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Zoe Saldana's response to anti-immigration hate is a must-read.

Zoe Saldana doesn't pull any punches in her latest interview with Latina magazine.

Can we talk about how much of a badass Zoe Saldana is?

The 37-year-old star of the upcoming Nina Simone biopic "Nina" recently talked about body positivity, being a mother, her marriage to Marco Perego-Saldana, and work-life balance with Latina magazine. And everything she had to say was ... yep, you guessed it: pretty badass.


But it was in response to questions about culture and immigration where Saldana really dug in.

She was born in New Jersey. At age 10, her family moved to the Dominican Republic. At 17, she returned to the U.S. to pursue her dreams of working in the entertainment industry. Growing up her whole life as the daughter of immigrants gives her a unique insight into the complexity of the immigrant experience in America. And she's not interested in beating around the bush.

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When I found out I was pregnant in October 2018, I had planned to keep the news a secret from family for a little while — but my phone seemed to have other ideas.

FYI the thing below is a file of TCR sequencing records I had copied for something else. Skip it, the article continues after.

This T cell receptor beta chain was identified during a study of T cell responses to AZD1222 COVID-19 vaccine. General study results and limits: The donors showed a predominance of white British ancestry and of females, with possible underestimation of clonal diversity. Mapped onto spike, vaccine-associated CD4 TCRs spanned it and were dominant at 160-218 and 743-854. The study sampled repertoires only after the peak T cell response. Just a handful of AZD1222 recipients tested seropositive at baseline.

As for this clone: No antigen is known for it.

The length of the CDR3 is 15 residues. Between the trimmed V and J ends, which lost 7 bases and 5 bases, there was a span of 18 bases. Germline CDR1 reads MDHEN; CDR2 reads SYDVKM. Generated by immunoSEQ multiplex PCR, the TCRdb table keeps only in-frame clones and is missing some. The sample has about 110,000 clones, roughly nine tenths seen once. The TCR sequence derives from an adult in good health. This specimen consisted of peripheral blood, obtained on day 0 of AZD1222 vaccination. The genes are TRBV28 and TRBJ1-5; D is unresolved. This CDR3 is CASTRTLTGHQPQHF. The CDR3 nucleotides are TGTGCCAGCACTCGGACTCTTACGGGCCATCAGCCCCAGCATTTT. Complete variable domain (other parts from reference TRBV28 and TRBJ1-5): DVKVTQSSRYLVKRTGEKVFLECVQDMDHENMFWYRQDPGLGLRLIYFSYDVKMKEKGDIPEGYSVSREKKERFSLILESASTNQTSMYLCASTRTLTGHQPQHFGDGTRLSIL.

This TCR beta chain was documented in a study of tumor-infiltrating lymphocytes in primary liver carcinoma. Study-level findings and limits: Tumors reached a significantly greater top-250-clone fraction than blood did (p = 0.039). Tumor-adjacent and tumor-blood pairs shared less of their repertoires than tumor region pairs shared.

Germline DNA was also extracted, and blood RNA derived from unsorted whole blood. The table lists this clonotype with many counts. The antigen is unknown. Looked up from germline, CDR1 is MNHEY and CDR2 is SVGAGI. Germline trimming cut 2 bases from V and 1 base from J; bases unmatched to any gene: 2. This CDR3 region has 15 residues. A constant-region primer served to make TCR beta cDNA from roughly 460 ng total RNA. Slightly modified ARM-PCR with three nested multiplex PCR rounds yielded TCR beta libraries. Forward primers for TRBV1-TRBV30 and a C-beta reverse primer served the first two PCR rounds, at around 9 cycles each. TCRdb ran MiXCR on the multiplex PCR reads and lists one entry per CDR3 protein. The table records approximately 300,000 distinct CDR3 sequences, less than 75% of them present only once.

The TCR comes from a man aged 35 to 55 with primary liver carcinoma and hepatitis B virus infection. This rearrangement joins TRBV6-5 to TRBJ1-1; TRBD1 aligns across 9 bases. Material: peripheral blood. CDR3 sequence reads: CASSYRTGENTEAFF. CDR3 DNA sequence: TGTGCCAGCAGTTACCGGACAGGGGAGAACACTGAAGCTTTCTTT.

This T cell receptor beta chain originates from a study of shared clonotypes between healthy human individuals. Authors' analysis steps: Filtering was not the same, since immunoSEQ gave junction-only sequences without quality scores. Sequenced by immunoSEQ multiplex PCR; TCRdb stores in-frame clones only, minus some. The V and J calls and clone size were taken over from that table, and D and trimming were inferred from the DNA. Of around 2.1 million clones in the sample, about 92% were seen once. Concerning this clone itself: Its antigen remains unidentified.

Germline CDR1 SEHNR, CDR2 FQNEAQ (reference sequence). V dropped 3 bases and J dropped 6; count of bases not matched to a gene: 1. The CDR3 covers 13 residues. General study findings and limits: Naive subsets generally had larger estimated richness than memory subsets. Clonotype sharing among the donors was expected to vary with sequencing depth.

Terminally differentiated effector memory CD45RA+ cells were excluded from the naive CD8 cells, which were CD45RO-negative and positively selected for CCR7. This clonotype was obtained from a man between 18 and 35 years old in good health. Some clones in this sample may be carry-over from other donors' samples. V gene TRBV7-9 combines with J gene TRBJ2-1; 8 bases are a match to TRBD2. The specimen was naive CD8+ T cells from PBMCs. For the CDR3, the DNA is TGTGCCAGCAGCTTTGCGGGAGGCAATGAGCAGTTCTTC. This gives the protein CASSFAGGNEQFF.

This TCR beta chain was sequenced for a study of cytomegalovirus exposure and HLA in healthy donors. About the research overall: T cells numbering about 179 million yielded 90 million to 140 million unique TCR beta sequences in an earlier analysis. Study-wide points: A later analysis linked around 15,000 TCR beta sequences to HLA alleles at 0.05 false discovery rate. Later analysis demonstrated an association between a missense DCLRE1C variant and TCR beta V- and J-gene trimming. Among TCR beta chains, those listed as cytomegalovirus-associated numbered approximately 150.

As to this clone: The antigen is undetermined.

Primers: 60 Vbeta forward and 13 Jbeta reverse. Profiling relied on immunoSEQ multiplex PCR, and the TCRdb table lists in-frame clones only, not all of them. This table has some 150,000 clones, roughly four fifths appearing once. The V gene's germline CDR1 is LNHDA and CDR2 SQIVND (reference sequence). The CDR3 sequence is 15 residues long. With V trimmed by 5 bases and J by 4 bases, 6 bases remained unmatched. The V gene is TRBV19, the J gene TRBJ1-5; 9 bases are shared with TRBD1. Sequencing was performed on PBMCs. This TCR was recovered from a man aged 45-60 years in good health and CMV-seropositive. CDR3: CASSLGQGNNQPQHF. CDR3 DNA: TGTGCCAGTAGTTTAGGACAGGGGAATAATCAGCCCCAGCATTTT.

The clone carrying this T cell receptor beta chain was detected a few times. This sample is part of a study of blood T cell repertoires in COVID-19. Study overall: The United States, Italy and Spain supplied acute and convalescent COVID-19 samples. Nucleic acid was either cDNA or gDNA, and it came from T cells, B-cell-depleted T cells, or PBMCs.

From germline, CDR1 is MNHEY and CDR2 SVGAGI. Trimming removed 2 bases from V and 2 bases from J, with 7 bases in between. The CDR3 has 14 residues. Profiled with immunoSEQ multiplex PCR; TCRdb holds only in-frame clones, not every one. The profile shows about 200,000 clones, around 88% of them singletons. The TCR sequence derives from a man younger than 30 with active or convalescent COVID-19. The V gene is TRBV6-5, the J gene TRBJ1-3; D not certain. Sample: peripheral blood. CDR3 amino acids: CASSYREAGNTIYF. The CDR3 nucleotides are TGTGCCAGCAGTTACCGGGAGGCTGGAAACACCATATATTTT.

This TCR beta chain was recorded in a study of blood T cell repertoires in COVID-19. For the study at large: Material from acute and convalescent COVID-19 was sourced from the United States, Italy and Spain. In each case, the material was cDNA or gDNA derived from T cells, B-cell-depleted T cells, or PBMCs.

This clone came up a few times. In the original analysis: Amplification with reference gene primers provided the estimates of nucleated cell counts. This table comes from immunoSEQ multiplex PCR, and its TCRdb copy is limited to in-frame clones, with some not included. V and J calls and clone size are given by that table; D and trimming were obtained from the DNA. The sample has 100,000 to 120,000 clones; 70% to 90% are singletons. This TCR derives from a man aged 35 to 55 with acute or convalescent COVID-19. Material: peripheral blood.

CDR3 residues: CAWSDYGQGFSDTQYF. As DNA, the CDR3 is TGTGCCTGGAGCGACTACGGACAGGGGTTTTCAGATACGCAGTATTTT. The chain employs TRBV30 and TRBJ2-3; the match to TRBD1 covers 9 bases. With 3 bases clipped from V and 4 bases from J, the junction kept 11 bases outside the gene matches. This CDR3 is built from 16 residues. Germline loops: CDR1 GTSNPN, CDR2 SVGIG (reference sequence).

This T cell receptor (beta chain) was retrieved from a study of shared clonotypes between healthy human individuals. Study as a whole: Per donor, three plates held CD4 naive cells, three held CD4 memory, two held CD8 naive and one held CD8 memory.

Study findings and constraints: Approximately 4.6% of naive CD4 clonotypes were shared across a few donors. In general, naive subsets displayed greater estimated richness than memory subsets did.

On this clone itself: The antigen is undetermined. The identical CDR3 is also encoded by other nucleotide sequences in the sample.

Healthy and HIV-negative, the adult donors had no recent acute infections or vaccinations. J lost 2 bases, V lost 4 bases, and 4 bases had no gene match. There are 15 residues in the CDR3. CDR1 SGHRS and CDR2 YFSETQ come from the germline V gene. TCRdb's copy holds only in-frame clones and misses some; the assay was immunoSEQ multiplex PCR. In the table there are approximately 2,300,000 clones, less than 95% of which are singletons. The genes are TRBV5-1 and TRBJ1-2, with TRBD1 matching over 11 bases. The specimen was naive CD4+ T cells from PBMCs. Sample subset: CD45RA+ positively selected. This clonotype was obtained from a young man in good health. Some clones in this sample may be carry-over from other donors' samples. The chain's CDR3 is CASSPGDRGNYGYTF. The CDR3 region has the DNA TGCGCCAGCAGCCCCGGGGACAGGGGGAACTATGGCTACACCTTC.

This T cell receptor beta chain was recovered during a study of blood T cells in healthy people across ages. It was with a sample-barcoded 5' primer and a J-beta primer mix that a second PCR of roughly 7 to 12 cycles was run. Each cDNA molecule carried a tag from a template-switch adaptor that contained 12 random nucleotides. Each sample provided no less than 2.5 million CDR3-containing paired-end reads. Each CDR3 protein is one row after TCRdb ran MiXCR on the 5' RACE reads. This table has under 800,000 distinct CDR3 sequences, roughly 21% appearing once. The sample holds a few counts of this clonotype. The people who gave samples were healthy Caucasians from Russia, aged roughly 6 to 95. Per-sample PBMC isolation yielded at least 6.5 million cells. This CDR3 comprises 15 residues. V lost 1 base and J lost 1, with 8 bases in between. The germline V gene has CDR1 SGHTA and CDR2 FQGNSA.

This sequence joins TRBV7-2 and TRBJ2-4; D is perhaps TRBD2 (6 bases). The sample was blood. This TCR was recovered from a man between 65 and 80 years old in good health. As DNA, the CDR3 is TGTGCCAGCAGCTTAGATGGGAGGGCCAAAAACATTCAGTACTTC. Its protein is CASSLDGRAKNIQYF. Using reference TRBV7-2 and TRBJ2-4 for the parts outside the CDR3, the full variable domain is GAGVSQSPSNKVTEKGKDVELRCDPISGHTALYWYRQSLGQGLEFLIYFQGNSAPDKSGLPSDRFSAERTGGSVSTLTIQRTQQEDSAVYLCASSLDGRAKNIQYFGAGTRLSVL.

Within just a few hours of finding out the news, I was being bombarded with ads for baby gear, baby clothes and diapers on Facebook, Instagram and pretty much any other site I visited — be it my phone or on my computer.

Good thing my family wasn't looking over my shoulder while I was on my phone or my secret would have been ruined.

I'm certainly not alone in feeling like online ads can read your mind.

When I started asking around, it seemed like everyone had their own similar story: Brian Kelleher told me that when he and his wife met, they started getting ads for wedding rings and bridal shops within just a few weeks. Tech blogger Snezhina Piskov told me that she started getting ads for pocket projectors after discussing them in Messenger with her colleagues. Meanwhile Lauren Foley, a writer, told me she started getting ads for Happy Socks after seeing one of their shops when she got off the bus one day.

When online advertising seems to know us this well, it begs the question: are our phones listening to us?

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